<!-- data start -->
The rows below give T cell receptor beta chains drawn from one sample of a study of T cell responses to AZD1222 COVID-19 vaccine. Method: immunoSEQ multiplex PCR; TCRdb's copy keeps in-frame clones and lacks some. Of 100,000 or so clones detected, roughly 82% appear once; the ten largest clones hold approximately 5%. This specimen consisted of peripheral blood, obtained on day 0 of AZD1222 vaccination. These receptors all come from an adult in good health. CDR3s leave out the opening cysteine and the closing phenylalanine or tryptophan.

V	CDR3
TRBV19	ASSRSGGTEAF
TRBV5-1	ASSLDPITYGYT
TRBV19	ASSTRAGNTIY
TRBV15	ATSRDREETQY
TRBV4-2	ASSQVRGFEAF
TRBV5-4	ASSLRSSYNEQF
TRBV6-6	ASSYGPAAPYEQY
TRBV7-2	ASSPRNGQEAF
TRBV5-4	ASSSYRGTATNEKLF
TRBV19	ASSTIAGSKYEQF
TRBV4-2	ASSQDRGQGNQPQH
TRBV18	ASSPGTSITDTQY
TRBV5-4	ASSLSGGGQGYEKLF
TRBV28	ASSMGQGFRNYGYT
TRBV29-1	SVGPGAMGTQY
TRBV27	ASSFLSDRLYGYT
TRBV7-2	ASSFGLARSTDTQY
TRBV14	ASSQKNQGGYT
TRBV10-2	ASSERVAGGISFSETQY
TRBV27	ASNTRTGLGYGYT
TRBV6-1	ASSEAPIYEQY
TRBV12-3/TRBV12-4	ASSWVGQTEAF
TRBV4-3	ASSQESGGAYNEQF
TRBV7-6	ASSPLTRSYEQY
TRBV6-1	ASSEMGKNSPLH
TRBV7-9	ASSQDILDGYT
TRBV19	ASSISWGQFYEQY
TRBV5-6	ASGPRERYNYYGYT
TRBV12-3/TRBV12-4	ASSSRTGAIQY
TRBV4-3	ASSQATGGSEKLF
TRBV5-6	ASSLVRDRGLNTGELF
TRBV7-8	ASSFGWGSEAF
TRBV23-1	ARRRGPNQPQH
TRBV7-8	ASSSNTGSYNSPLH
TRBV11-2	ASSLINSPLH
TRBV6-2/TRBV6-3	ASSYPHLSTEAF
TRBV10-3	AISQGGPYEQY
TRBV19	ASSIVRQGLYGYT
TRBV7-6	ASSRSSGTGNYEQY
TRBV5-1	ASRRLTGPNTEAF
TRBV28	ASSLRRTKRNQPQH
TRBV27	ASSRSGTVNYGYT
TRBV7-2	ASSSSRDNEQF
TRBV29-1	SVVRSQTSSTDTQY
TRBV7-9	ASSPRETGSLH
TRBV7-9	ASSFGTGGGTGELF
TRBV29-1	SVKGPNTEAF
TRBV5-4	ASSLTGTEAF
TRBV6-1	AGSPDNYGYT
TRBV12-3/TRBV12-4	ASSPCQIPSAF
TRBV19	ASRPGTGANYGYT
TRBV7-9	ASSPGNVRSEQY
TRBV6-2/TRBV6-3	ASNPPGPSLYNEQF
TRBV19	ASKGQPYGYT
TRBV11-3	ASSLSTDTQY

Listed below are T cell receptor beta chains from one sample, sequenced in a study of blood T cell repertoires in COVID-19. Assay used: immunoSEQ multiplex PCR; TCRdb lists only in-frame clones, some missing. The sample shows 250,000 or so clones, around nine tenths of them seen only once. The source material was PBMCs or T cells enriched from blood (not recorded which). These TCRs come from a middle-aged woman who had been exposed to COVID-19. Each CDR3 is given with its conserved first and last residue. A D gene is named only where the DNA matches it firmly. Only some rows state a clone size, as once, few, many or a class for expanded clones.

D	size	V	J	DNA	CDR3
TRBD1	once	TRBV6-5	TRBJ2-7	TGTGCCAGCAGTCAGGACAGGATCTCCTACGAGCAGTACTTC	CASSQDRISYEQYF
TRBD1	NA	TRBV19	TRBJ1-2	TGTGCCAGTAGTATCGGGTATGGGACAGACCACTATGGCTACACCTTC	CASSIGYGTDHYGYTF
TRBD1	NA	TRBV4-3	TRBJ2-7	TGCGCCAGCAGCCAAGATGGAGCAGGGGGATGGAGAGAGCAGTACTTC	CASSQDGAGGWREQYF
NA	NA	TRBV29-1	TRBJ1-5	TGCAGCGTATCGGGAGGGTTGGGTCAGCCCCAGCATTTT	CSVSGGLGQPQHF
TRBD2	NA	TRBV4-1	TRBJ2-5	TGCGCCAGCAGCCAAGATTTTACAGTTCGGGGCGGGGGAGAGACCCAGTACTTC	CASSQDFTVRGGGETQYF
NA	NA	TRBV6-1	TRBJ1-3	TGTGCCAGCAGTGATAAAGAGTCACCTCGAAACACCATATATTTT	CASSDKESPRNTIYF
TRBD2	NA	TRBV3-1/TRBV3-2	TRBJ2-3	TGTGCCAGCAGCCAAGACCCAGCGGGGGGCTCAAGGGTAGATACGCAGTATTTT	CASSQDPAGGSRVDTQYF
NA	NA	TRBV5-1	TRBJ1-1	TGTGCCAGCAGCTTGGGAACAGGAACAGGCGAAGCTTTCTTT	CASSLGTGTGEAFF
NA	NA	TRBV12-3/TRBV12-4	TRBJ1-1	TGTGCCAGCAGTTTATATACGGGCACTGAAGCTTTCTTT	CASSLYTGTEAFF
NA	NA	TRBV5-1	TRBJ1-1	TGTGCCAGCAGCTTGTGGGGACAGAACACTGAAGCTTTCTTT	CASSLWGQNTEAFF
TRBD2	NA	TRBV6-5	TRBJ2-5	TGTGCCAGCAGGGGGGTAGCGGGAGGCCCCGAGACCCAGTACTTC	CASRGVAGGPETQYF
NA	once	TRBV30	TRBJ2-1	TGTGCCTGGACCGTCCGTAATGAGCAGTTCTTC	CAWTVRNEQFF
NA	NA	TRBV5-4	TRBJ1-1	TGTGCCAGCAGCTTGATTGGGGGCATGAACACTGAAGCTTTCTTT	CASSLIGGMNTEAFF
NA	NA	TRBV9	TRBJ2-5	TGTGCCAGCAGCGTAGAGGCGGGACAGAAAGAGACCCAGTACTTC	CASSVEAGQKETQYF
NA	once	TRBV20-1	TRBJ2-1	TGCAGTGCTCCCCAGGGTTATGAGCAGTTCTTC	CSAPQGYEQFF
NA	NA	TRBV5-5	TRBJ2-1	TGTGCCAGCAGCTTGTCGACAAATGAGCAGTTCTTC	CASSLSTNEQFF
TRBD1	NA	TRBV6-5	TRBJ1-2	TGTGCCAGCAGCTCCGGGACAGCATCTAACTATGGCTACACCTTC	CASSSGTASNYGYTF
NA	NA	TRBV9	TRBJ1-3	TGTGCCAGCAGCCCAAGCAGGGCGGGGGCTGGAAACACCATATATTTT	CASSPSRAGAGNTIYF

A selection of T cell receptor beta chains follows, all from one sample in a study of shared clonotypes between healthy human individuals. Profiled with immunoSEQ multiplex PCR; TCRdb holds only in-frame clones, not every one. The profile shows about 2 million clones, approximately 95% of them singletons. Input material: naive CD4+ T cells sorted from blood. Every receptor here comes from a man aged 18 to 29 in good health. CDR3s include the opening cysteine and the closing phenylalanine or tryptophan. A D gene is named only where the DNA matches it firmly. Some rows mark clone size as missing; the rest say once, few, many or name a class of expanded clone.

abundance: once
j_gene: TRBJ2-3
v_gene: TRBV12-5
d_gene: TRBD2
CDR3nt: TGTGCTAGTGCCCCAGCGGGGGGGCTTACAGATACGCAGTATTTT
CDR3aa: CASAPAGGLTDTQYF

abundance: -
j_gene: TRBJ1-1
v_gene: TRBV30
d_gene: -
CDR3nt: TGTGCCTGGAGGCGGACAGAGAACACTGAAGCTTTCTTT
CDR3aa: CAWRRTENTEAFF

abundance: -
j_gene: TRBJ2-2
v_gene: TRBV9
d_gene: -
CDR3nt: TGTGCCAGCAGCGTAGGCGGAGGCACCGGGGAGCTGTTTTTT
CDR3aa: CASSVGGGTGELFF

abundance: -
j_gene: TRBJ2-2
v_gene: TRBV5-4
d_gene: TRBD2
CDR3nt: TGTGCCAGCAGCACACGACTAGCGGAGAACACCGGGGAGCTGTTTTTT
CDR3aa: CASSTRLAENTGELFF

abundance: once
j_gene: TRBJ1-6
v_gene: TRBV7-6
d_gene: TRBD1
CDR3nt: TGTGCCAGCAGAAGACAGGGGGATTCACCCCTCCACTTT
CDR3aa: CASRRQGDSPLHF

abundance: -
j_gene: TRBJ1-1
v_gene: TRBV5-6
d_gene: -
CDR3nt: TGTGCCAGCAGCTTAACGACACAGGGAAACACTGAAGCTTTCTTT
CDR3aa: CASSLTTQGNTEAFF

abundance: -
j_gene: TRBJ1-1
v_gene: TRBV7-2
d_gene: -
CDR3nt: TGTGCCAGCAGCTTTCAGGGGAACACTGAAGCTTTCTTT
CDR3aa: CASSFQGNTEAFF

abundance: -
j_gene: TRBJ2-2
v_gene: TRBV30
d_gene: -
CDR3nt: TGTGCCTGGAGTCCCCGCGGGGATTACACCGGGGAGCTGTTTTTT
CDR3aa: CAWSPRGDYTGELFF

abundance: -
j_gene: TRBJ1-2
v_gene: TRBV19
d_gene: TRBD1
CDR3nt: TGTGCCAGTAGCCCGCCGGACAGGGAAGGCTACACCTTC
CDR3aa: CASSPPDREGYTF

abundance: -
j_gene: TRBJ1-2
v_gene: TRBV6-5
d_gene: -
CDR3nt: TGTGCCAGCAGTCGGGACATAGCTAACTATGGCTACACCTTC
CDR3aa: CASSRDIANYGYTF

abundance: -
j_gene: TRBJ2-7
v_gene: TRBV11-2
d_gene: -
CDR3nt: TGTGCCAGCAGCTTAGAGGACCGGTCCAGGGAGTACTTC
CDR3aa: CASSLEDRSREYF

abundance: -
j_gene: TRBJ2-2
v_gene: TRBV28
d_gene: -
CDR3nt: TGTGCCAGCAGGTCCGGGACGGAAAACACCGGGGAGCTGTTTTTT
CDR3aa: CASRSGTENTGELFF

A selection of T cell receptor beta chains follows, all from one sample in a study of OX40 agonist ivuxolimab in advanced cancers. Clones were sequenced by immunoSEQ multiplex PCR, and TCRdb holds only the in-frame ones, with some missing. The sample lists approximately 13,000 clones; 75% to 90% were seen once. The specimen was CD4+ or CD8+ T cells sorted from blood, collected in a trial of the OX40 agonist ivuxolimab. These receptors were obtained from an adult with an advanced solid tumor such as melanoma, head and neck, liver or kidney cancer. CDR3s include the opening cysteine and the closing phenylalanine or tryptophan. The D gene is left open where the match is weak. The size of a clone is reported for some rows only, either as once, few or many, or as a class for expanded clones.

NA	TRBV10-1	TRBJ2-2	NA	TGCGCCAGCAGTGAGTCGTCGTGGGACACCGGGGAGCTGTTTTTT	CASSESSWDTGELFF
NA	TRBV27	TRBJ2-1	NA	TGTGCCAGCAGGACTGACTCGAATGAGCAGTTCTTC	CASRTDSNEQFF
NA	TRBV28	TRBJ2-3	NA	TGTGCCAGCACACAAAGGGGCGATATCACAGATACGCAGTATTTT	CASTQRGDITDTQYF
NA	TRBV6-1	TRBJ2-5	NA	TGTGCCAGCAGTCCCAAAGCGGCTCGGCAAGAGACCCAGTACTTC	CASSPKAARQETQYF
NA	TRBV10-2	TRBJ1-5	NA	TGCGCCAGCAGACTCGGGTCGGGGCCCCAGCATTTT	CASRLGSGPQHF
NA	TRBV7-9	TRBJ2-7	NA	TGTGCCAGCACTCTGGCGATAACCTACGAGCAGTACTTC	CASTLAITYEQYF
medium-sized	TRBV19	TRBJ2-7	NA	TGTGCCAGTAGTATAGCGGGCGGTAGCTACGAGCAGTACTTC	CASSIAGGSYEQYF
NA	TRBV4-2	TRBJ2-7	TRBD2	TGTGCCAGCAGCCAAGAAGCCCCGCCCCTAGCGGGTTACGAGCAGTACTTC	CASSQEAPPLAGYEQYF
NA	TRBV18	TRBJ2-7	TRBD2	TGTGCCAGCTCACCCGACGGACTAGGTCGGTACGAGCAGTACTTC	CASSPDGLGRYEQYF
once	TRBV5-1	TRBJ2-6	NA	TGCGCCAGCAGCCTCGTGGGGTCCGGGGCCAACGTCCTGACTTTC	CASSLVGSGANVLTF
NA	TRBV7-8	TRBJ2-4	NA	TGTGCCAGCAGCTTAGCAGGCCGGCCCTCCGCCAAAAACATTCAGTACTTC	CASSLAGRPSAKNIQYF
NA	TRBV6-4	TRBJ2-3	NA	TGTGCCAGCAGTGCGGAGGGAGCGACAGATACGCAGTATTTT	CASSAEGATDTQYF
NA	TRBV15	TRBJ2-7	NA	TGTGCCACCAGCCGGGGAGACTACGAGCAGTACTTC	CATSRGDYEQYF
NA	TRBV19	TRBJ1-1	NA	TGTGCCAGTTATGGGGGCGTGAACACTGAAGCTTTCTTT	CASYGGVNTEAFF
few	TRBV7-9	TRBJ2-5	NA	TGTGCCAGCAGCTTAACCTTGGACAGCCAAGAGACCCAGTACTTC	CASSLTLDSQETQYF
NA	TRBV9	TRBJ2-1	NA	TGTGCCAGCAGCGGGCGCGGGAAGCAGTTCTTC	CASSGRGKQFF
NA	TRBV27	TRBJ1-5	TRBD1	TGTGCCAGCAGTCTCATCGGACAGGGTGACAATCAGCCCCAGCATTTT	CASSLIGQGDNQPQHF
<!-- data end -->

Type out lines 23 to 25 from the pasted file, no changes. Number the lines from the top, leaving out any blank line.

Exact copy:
TRBV6-1	ASSEAPIYEQY
TRBV12-3/TRBV12-4	ASSWVGQTEAF
TRBV4-3	ASSQESGGAYNEQF